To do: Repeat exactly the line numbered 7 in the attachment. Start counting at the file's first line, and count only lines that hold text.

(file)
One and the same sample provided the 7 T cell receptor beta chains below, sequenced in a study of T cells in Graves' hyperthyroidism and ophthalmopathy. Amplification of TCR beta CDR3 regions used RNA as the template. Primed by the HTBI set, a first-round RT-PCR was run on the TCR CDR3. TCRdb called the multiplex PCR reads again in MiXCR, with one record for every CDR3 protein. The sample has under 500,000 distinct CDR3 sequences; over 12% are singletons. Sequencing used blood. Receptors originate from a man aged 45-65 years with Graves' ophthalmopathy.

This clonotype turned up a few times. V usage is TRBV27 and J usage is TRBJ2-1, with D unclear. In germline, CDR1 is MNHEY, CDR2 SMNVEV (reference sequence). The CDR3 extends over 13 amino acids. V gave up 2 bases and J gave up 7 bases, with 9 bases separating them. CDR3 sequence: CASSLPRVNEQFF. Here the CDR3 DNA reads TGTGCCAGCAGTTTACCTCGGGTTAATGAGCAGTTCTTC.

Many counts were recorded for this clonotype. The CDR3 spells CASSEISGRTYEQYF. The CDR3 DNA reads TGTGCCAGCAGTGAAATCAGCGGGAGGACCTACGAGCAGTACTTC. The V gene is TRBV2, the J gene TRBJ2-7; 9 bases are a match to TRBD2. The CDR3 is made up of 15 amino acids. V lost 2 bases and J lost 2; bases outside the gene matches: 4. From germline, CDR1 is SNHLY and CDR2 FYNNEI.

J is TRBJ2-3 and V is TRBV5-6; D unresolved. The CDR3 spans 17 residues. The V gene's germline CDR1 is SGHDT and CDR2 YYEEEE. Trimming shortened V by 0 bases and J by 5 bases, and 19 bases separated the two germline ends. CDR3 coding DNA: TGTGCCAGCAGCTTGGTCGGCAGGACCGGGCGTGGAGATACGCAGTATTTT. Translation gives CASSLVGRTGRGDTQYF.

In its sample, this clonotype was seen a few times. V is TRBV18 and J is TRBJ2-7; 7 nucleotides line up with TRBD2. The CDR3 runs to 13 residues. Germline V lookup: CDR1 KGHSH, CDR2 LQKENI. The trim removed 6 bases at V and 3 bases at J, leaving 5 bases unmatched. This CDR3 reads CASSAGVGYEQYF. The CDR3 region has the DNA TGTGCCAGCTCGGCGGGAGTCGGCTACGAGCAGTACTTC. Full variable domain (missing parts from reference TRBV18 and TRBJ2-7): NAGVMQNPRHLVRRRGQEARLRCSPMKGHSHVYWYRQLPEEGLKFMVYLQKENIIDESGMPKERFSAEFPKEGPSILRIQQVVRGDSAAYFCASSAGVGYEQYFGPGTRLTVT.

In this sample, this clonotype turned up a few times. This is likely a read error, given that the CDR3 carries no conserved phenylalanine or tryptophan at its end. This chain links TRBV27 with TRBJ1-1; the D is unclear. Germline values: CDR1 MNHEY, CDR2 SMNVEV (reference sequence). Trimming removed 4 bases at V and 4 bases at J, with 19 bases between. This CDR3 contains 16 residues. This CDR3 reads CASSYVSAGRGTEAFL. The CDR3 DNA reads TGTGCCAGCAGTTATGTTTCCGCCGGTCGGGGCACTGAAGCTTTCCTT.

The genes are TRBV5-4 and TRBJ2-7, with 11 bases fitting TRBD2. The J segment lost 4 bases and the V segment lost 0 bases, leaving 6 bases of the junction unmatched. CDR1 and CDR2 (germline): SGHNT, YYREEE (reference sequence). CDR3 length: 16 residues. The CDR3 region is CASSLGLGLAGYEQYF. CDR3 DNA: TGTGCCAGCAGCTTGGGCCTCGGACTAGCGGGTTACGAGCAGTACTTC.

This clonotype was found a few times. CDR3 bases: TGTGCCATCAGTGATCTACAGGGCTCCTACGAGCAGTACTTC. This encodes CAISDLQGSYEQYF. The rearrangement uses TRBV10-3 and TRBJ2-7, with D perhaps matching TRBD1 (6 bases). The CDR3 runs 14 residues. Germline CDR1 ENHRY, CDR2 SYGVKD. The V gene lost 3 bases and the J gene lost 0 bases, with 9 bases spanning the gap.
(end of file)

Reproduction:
The genes are TRBV5-4 and TRBJ2-7, with 11 bases fitting TRBD2. The J segment lost 4 bases and the V segment lost 0 bases, leaving 6 bases of the junction unmatched. CDR1 and CDR2 (germline): SGHNT, YYREEE (reference sequence). CDR3 length: 16 residues. The CDR3 region is CASSLGLGLAGYEQYF. CDR3 DNA: TGTGCCAGCAGCTTGGGCCTCGGACTAGCGGGTTACGAGCAGTACTTC.